The Justice Department charged two of the Five Cuban agents with murder, or conspiracy to shoot down two Cuban exile planes (both pilots and co-pilots died) that entered Cuban air space in February 1996. At the time the pilots of the three exile planes announced publicly their intention to go into Cuban air space, making known the date and time of the flights.
The Cuban agents, however, got charged with conspiracy to spy despite the fact that the U.S. government formally and by consent received the results of their spy work on terrorism in south Florida! General James Clapper, then director of the National Geospatial-Intelligence Agency and now director of the Defense Intelligence Agency, testified at their trial that he saw no evidence to conclude the Cuban agents were seeking classified or strategic U.S. documents or plans. They did not conspire to commit espionage. The U.S. mass media continues to incorrectly refer to them as “convicted spies.”
The Cuban Five (now four since René Gónzalez was freed on parole, but must remain in the United States until the end of his probation period), located in different US prisons for almost 15 years, became victims of vengeance, inspired by Miami-based right wing Cuban exiles, combined with a strong dash of meanness and cruelty, which continues long after the Cuban men survived long months of solitary confinement. The Justice Department has systematically denied these men basic privileges enjoyed by other inmates.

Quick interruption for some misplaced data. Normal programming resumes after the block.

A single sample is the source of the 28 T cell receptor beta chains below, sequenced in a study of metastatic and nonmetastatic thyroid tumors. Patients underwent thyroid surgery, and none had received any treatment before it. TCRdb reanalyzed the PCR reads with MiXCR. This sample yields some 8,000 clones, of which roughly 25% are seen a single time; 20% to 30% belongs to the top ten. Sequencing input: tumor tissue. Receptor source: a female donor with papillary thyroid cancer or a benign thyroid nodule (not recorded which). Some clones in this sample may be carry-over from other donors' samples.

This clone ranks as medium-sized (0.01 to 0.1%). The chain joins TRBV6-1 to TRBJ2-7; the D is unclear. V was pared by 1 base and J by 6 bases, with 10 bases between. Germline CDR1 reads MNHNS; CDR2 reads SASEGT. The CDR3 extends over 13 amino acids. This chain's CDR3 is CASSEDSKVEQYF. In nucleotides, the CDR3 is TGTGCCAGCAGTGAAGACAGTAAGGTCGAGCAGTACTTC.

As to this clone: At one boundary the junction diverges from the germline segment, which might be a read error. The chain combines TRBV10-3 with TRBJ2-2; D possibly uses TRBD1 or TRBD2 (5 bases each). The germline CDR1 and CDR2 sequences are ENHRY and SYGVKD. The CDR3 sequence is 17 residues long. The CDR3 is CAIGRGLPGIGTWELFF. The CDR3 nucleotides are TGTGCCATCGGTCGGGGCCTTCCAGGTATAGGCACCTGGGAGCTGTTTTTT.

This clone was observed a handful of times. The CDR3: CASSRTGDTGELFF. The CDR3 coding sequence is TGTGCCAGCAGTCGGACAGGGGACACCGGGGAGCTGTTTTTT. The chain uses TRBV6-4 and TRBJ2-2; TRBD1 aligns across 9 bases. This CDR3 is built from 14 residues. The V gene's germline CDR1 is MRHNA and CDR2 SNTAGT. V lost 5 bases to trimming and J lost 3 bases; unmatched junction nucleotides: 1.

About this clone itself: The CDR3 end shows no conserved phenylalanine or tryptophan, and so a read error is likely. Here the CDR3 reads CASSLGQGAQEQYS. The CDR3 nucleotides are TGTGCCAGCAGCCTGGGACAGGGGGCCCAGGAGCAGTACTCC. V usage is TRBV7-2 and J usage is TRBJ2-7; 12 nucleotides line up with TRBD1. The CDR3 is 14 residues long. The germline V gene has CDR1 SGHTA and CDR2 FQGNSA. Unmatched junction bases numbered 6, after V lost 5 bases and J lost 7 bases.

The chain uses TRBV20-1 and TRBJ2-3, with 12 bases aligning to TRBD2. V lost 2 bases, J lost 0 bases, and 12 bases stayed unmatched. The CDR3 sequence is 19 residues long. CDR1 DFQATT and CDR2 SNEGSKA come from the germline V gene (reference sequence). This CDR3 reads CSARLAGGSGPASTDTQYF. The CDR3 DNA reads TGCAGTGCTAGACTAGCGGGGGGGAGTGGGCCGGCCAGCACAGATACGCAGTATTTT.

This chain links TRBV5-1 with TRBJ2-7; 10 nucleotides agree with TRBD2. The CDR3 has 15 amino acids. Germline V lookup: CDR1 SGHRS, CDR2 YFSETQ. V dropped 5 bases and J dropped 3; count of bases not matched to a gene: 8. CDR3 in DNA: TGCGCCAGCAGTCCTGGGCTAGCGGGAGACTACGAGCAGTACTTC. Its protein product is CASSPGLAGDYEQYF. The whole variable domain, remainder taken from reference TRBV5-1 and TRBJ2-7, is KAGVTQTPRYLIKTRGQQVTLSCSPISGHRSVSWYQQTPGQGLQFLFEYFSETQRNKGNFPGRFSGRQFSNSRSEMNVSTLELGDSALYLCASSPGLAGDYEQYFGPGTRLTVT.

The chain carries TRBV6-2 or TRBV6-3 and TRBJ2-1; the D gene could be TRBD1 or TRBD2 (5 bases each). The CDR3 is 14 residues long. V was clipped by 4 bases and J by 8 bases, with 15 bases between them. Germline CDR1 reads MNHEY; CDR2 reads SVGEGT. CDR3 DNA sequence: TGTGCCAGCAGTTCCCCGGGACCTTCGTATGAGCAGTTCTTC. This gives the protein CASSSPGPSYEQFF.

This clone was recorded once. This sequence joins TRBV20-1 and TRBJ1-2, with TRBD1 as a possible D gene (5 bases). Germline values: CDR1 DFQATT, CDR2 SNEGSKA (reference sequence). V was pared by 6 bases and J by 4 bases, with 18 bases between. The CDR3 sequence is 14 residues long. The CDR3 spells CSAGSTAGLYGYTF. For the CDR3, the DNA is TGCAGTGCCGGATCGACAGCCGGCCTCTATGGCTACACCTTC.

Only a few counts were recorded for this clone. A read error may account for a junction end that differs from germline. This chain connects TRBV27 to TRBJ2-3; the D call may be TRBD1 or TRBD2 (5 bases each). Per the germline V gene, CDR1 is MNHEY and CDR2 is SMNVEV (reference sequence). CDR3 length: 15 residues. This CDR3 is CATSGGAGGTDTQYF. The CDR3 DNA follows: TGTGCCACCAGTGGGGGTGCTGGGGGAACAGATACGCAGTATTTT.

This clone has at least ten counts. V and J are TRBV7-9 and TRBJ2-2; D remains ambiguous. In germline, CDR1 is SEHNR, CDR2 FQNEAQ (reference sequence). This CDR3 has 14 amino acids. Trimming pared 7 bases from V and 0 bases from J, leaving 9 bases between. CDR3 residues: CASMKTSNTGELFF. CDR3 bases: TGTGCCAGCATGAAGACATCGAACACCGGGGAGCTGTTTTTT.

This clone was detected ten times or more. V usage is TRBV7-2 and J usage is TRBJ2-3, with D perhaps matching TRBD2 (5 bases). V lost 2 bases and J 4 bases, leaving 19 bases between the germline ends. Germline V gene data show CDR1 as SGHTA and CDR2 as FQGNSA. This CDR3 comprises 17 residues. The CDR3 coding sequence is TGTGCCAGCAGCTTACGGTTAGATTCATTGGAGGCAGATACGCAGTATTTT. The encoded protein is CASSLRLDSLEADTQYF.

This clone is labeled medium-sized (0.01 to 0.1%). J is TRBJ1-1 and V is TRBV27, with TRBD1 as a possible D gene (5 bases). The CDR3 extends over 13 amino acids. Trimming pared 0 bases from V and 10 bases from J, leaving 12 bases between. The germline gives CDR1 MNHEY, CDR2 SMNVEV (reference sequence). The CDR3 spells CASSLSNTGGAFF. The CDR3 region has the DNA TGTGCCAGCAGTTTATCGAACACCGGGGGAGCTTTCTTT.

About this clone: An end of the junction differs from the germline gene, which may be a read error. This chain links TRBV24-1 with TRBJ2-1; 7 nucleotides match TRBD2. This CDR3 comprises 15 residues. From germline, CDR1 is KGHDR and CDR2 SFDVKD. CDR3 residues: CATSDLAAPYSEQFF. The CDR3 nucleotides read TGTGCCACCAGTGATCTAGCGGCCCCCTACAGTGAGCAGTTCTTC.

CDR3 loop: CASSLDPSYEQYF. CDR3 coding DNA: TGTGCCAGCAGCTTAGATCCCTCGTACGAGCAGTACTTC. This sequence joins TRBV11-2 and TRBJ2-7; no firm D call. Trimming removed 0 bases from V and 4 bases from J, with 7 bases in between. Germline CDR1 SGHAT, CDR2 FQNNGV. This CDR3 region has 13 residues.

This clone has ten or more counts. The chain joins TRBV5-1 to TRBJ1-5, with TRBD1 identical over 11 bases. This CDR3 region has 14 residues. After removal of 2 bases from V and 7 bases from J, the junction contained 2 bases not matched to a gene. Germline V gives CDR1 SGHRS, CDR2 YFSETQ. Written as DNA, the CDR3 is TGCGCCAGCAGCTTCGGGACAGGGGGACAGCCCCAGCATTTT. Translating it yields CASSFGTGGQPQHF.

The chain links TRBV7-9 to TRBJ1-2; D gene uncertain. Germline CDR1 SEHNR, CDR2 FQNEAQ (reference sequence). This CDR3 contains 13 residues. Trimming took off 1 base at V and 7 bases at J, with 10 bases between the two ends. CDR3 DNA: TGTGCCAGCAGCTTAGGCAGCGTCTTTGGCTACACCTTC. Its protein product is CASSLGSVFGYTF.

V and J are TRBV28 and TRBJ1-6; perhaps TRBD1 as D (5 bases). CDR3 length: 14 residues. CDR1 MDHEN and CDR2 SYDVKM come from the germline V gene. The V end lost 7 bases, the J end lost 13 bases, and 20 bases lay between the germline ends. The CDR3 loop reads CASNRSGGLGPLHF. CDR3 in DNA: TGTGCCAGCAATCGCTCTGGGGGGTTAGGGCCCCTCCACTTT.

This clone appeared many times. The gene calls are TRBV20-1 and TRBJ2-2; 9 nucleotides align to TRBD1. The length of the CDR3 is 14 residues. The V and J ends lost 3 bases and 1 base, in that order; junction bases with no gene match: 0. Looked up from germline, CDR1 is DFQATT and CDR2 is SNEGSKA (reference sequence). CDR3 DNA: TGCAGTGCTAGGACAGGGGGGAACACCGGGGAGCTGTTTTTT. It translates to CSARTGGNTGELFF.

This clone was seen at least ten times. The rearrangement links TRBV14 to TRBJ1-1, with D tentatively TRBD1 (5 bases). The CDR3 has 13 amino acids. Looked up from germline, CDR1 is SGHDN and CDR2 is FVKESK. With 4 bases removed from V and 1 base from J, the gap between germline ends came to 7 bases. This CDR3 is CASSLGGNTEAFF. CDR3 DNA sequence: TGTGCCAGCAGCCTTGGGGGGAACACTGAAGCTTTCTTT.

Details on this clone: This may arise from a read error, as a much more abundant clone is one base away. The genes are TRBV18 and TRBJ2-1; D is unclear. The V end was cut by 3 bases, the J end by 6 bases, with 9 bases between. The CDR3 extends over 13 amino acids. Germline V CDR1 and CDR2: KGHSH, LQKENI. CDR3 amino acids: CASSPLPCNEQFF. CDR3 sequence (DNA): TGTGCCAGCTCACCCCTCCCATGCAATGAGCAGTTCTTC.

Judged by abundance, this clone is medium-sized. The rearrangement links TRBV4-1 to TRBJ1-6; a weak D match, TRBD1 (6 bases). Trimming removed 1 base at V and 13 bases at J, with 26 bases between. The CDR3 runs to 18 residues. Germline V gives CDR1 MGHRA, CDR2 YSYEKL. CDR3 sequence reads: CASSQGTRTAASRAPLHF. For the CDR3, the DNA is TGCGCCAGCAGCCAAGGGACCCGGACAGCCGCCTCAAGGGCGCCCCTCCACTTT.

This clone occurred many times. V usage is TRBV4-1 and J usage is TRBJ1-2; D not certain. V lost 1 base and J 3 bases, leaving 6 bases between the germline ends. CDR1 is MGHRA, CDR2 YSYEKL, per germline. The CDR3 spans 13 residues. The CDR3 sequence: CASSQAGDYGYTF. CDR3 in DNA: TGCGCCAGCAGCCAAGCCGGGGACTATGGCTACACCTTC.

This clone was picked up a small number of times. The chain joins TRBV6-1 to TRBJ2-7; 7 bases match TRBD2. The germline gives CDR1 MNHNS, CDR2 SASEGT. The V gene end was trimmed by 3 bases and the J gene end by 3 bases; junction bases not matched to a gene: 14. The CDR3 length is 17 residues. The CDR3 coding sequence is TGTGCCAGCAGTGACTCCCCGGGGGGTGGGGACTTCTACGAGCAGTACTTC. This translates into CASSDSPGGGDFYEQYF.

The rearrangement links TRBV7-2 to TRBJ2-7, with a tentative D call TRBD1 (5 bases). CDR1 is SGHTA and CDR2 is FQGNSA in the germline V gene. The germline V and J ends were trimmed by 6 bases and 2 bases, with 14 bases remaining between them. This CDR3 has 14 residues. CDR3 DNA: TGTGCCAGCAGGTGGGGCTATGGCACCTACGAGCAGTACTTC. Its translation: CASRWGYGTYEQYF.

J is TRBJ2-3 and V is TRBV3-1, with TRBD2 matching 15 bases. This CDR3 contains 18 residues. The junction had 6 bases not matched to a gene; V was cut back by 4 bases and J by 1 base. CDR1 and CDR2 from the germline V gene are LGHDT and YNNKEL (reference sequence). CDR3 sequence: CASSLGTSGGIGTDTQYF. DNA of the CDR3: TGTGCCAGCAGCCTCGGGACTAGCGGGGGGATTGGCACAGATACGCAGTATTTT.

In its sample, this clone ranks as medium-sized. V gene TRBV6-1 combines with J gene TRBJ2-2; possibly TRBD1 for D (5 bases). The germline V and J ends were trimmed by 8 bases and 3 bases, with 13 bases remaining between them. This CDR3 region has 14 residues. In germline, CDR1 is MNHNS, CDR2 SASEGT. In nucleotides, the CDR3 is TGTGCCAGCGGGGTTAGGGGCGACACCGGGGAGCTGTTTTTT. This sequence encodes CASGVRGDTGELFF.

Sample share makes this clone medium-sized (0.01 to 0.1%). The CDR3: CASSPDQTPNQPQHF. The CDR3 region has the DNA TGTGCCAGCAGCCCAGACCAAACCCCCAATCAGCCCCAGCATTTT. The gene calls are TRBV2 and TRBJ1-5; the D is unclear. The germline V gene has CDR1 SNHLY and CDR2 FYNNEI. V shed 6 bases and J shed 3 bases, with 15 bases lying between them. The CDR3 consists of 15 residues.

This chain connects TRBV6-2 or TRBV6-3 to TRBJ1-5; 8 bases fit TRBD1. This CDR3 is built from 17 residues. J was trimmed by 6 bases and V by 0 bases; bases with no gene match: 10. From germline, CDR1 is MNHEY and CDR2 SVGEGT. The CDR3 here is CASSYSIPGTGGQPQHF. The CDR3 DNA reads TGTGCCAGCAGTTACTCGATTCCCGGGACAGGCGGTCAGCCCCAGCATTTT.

The most recent example of heartlessness occurred on April 7, when activist-actor Danny Glover traveled from his home in San Francisco by air and then rented a car to Victorville, California, where Gerardo Hernandez survives in the Federal Maximum Security Prison. After visiting Gerardo nine times, Danny assumed he would undergo the usual passage – fill out the form, go through x-ray machine, get patted-down, and then get escorted into the Visitor Room. But the desk guard at the prison said Danny’s visit had not been authorized (after nine previous visits) and he could not see Gerardo. A supervisor affirmed the desk guard’s statement. Meanness and malice!
For 14 plus years the U.S. government had also refused to grant a visa to Gerardo’s wife (“a threat to U.S. security”). During that time she has not been able to visit him. It’s not just the anti-Castro lobby that pushes this petty, vengeful policy. Obama and Attorney General Eric Holder run the federal prisons.
What’s wrong with the basic sense of humanity of those who make such decisions? Imagine if Cuba responded with equal cruelty to Alan Gross, the man convicted in Cuba for carrying out U.S. subversion for USAID. U.S. government officials would scream as would the media. But Cuba did not respond to this inhumanity by carrying out inhumane acts. Gross, confined in a Cuban military hospital cell, receives adequate medical care and frequent visits. He has access to the telephone and communicates with his family who also visit him. Gross promoted a policy of “regime change” in Cuba while Gerardo’s findings promoted U.S. security.
Washington has forced 52 plus years of broken relations on Cuba, combined with a tough embargo to punish Cuba’s people. Indeed, U.S. presidents have tried to dislodge Cuba’s government in every way short of direct military invasion. Fruitless, stupid, mean and cruel policies simply do not work in our national interest!
Saul Landau’s FIDEL and WILL THE REAL TERRORIST PLEASE STAND UP are available on DVD from cinemlibrestore.com.
Nelson Valdés is Professor Emeritus at the University of New Mexico